Research on whistleblowing is fraught with difficulties. First, methodological problems abound. Defining whistleblowing is a major task in itself. How, for example, is it to be distinguished from routine reporting on the job or from social activism?

Then there's the problem of finding whistleblowers and documenting their cases. Is it enough to rely on self-reports, as in De Maria's study, or is it necessary to hear both sides and obtain evidence?

Second, there are ethical issues to confront. Cases often involve allegations of poor performance, corruption and discrimination. Gaining access to information and reporting it can raise ethical challenges due to issues of privacy, confidentiality and potential obligations on the researcher to report or keep quiet about wrongdoing.

Third, many whistleblowing cases are incredibly complicated, with mounds of material and all sorts of side issues. A comprehensive treatment of a single case may require a book-length treatment, and indeed there are quite a few such books! The complexities can be daunting to investigators.

Fourth, there are legal obstacles. Defamation threats abound in many whistleblowing cases. Researchers and publishers can easily be inhibited.

Fifth are epistemological problems. To even label a case as "whistleblowing" is to impose a theoretical framework with an associated value judgement, and can be seen as a form of advocacy. Similarly, to interpret behaviour as ostracism, harassment or dismissal may appear to endorse a particular framework, something that is contrary to the postmodernist sensibility. Certainly I have found that many referees of a constructivist orientation are quite critical of my framework dealing with "suppression of dissent", demanding a "thick" description and a symmetrical approach. High standards are expected - so high that constructivists themselves seem never to deal with these sorts of cases.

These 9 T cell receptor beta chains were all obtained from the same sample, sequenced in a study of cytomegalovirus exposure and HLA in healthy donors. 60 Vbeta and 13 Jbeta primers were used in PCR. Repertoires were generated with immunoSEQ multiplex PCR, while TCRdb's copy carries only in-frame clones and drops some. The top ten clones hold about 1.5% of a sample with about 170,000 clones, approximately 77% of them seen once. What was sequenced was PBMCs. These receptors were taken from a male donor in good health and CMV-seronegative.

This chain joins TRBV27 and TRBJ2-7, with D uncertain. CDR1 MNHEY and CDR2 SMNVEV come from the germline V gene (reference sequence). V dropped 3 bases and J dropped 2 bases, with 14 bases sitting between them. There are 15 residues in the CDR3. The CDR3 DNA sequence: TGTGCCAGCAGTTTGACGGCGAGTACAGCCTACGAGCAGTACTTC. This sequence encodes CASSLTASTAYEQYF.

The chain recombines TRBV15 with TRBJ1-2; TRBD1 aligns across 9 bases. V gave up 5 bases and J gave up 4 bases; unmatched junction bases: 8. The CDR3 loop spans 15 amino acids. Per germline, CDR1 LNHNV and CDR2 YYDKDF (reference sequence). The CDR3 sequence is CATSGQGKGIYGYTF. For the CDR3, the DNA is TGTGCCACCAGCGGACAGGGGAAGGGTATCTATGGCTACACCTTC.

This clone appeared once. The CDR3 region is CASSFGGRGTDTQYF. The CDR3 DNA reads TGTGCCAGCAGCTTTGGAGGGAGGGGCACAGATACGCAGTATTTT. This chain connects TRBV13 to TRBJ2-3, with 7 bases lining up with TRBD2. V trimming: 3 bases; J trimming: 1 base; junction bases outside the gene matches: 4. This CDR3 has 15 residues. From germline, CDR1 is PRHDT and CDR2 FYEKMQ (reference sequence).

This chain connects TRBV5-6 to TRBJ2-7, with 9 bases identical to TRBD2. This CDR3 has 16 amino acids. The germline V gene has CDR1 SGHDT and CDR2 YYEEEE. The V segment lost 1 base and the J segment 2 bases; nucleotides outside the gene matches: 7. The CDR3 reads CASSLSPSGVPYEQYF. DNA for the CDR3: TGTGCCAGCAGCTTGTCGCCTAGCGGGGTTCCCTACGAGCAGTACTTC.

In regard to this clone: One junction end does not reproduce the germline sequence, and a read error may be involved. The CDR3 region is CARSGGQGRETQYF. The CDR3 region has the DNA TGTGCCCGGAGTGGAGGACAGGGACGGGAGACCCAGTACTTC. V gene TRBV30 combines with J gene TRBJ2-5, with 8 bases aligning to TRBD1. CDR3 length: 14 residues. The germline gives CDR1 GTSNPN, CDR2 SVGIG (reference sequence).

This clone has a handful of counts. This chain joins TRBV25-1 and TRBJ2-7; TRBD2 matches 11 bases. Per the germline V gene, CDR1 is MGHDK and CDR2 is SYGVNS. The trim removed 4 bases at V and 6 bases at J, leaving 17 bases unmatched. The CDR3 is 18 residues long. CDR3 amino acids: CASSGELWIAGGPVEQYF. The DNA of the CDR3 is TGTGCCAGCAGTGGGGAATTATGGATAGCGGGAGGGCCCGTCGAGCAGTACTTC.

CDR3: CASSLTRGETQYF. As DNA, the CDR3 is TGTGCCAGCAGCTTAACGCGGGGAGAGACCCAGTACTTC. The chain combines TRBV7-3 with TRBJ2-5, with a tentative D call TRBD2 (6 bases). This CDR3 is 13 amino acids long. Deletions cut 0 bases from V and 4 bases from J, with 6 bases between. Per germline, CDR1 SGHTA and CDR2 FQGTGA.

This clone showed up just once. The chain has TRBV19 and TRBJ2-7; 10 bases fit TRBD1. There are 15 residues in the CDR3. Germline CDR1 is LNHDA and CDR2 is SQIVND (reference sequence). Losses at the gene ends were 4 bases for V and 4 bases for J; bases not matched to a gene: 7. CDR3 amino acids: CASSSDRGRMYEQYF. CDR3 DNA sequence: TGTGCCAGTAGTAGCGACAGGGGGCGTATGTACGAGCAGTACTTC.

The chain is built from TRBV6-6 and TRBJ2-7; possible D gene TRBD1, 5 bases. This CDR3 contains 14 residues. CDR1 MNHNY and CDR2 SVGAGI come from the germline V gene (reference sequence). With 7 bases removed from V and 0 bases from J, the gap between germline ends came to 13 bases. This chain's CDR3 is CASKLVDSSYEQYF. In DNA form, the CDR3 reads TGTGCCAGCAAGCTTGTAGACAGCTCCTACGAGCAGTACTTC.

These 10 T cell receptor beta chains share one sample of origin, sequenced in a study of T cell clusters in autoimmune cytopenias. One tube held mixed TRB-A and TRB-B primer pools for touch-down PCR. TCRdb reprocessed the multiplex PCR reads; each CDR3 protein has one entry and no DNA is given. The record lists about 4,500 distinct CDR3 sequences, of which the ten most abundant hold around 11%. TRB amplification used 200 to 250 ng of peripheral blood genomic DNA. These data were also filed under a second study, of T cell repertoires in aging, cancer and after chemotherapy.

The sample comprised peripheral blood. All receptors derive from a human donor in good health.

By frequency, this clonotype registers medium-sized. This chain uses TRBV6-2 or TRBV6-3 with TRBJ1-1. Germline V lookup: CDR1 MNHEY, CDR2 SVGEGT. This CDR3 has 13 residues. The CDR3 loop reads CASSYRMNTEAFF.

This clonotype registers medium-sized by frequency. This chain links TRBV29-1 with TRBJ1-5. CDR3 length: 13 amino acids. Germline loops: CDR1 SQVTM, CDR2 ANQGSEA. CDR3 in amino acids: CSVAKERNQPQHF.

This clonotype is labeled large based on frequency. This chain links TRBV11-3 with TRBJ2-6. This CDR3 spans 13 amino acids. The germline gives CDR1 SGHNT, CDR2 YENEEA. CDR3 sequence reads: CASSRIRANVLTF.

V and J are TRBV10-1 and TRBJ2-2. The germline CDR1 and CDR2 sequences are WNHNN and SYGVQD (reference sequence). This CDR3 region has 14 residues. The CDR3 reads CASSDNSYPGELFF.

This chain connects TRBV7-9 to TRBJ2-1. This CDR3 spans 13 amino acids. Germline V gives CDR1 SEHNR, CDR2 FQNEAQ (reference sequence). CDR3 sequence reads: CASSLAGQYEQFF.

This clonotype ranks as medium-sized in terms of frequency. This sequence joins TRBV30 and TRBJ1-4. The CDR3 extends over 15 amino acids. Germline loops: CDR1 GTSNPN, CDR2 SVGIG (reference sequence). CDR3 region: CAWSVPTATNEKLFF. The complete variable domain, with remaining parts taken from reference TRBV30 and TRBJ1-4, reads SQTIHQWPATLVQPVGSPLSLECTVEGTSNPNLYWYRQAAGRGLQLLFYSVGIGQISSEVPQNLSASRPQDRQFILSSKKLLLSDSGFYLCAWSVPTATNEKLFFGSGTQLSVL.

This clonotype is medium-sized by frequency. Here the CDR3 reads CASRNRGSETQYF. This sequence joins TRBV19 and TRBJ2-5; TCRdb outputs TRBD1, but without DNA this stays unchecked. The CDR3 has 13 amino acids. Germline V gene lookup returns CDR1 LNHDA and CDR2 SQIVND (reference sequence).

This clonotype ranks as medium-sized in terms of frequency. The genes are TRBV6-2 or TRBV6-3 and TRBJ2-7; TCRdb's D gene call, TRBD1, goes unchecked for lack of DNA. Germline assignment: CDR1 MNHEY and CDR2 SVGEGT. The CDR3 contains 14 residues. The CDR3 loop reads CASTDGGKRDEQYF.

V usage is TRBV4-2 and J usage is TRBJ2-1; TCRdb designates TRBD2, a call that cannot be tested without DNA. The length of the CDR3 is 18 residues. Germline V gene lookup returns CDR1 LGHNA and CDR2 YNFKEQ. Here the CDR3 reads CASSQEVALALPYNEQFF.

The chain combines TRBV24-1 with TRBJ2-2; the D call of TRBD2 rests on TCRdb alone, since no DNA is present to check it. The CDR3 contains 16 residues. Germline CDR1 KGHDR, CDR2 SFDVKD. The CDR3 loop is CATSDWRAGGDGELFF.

Sixth is the problem that whistleblowers often challenge powerful individuals and institutions. They may be exposing corruption, or toleration of corruption, among top managers, politicians or leading professionals. Academics who don't want to offend potential research patrons may decide that certain cases are too risky to study.

The upshot is that relatively few academics study whistleblowing. One way to redress this research gap is for legislators to mandate independent research on the effectiveness of official bodies, such as police, ombudsmen or anticorruption commissions, whenever they are established or reviewed.

How should those interested in researching whistleblowing proceed? One way to start is to read about whistleblowing cases and talk to whistleblowers (and their employers), and then analyse this information using one's own theoretical framework - taken from history, linguistics, education, professional ethics or whatever - to see what insights result. This may suggest strategies for further investigation.

Until there is more research, though, I need to give advice to whistleblowers. For the time being, I will continue to rely on the judgement of those with experience.

Perhaps the research doesn't matter anyway. Many academic studies have little to say to whistleblowers themselves. Furthermore, many whistleblowers are intent on using official channels whatever anyone may say, and De Maria's findings are unlikely to sway them. In Whistleblowers Australia, we've found that the most helpful thing for whistleblowers, along with publicity, is talking to other whistleblowers. Research findings may provide at best a weak substitute for talking to those who've been there.

Brian Martin is associate professor in Science and Technology Studies at the University of Wollongong. His web site on suppression of dissent is at http://www.bmartin.cc/dissent/.